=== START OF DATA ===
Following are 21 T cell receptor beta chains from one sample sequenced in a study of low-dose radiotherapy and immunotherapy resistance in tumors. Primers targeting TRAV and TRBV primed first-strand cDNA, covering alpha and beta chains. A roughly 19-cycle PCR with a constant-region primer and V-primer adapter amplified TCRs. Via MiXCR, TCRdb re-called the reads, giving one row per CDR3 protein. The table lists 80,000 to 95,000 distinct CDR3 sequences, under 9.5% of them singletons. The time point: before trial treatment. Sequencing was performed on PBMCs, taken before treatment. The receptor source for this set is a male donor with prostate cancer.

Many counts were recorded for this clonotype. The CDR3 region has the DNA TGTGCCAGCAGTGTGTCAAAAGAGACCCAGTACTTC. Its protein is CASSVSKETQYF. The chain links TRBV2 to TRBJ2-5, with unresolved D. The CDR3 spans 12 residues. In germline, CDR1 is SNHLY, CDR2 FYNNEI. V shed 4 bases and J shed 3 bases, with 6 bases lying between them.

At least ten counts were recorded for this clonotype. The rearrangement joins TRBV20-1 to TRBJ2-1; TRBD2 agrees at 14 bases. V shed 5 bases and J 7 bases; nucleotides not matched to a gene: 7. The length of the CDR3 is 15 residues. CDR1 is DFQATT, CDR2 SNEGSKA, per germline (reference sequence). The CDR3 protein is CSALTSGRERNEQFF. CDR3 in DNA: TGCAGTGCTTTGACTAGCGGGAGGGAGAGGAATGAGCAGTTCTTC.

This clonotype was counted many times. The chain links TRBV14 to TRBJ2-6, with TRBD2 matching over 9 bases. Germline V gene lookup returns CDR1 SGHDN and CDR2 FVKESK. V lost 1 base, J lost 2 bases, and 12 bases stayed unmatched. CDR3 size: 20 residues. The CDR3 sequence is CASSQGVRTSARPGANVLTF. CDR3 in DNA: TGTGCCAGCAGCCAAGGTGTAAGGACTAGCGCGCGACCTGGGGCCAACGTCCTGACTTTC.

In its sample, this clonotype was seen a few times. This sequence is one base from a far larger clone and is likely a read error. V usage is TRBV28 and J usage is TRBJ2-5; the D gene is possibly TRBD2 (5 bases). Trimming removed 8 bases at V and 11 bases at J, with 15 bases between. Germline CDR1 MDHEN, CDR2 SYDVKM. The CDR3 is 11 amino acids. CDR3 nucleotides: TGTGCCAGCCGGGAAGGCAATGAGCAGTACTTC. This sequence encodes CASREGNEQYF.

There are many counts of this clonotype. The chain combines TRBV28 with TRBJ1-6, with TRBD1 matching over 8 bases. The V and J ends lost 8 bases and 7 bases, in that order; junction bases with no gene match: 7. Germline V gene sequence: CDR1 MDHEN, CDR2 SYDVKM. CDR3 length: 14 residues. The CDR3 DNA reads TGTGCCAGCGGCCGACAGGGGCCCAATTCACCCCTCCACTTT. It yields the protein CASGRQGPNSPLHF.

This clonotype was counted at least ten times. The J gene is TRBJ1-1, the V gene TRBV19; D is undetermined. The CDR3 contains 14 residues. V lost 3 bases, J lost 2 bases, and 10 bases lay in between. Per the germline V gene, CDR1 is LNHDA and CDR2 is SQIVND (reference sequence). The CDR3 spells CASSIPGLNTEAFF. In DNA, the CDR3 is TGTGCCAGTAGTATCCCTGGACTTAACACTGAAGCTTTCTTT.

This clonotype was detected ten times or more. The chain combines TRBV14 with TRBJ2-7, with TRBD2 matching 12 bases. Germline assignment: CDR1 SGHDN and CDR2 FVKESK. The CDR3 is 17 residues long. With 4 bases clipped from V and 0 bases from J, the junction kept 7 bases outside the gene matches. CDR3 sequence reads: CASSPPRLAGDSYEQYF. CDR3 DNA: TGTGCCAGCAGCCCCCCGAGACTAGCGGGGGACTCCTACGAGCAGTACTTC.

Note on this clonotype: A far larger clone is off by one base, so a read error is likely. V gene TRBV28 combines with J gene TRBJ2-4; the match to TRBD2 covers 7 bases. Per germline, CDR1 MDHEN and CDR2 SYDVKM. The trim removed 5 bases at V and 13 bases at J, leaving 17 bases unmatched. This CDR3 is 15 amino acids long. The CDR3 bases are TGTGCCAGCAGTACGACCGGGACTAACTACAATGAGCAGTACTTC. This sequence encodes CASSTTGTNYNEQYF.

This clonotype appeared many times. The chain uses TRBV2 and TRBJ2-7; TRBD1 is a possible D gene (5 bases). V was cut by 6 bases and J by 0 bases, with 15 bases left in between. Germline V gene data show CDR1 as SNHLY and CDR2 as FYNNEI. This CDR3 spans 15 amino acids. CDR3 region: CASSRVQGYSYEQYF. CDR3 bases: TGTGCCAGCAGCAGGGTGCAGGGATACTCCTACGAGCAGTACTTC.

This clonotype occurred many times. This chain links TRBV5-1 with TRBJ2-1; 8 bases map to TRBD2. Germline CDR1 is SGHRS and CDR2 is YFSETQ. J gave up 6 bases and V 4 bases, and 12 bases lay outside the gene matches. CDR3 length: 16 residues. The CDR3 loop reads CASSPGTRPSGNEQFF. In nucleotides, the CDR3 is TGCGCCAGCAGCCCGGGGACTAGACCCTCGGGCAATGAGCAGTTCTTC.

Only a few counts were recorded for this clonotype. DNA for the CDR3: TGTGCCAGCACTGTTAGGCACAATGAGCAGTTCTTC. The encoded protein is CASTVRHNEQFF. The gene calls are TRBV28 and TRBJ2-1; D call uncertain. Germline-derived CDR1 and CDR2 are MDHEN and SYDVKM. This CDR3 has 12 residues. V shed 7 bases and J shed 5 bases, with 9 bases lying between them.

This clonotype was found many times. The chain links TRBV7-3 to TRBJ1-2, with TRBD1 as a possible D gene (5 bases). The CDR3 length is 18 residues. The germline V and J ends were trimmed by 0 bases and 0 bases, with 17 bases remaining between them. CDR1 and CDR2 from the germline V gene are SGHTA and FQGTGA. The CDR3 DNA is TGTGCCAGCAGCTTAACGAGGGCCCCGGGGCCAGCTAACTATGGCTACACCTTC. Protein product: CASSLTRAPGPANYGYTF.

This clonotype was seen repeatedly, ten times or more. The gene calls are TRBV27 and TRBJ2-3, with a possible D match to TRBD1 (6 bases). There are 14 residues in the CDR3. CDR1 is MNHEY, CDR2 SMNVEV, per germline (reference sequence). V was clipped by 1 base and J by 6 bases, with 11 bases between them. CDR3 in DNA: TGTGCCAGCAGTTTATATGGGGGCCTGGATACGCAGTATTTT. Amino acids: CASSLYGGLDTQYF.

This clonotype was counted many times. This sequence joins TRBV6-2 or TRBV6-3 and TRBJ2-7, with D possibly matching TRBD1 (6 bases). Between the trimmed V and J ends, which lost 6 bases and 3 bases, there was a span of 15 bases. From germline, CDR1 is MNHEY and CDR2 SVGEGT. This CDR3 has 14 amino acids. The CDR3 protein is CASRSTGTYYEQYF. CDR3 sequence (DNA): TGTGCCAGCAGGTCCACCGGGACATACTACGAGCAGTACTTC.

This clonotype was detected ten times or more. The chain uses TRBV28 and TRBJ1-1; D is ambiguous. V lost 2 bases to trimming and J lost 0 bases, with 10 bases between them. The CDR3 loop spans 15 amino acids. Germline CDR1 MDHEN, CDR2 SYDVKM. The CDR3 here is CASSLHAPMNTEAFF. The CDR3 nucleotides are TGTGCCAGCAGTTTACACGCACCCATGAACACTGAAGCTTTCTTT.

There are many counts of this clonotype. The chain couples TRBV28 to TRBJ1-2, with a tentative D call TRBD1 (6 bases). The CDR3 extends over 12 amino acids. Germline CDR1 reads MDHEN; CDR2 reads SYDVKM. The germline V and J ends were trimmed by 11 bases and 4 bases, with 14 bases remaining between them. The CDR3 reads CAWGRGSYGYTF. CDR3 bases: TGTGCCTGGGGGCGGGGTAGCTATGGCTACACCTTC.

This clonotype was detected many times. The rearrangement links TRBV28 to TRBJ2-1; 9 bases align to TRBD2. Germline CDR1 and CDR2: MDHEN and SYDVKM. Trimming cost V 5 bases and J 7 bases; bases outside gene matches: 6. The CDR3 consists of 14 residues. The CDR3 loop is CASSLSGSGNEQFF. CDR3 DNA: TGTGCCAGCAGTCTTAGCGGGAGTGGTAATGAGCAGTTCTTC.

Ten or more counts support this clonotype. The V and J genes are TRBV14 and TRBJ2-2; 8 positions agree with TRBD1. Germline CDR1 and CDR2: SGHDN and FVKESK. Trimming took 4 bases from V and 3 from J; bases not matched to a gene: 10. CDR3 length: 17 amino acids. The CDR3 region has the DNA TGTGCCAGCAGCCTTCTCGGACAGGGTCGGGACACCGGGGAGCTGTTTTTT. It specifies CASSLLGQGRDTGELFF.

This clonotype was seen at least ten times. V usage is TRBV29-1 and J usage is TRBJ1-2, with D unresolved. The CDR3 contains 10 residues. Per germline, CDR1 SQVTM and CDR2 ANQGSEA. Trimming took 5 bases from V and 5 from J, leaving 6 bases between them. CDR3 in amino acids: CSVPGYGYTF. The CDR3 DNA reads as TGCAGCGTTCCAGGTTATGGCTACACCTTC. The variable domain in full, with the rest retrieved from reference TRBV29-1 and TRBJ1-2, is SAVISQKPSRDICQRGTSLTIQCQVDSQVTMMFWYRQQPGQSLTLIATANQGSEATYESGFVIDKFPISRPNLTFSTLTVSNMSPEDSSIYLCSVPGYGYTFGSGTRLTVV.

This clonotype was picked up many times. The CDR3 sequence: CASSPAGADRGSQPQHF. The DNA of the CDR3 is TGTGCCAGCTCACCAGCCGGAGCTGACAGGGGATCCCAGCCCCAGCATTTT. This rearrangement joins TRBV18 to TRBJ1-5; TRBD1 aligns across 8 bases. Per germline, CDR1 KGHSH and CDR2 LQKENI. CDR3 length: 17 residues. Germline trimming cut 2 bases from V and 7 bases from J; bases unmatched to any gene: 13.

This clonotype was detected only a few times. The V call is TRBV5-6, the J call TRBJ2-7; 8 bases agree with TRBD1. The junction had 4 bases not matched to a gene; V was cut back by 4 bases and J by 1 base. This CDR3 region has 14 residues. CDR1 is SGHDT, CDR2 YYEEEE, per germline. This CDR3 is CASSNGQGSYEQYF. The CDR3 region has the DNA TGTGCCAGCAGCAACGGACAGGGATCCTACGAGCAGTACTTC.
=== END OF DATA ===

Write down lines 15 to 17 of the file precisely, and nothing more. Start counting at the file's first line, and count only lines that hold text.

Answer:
This clonotype was counted many times. This sequence joins TRBV6-2 or TRBV6-3 and TRBJ2-7, with D possibly matching TRBD1 (6 bases). Between the trimmed V and J ends, which lost 6 bases and 3 bases, there was a span of 15 bases. From germline, CDR1 is MNHEY and CDR2 SVGEGT. This CDR3 has 14 amino acids. The CDR3 protein is CASRSTGTYYEQYF. CDR3 sequence (DNA): TGTGCCAGCAGGTCCACCGGGACATACTACGAGCAGTACTTC.

This clonotype was detected ten times or more. The chain uses TRBV28 and TRBJ1-1; D is ambiguous. V lost 2 bases to trimming and J lost 0 bases, with 10 bases between them. The CDR3 loop spans 15 amino acids. Germline CDR1 MDHEN, CDR2 SYDVKM. The CDR3 here is CASSLHAPMNTEAFF. The CDR3 nucleotides are TGTGCCAGCAGTTTACACGCACCCATGAACACTGAAGCTTTCTTT.

There are many counts of this clonotype. The chain couples TRBV28 to TRBJ1-2, with a tentative D call TRBD1 (6 bases). The CDR3 extends over 12 amino acids. Germline CDR1 reads MDHEN; CDR2 reads SYDVKM. The germline V and J ends were trimmed by 11 bases and 4 bases, with 14 bases remaining between them. The CDR3 reads CAWGRGSYGYTF. CDR3 bases: TGTGCCTGGGGGCGGGGTAGCTATGGCTACACCTTC.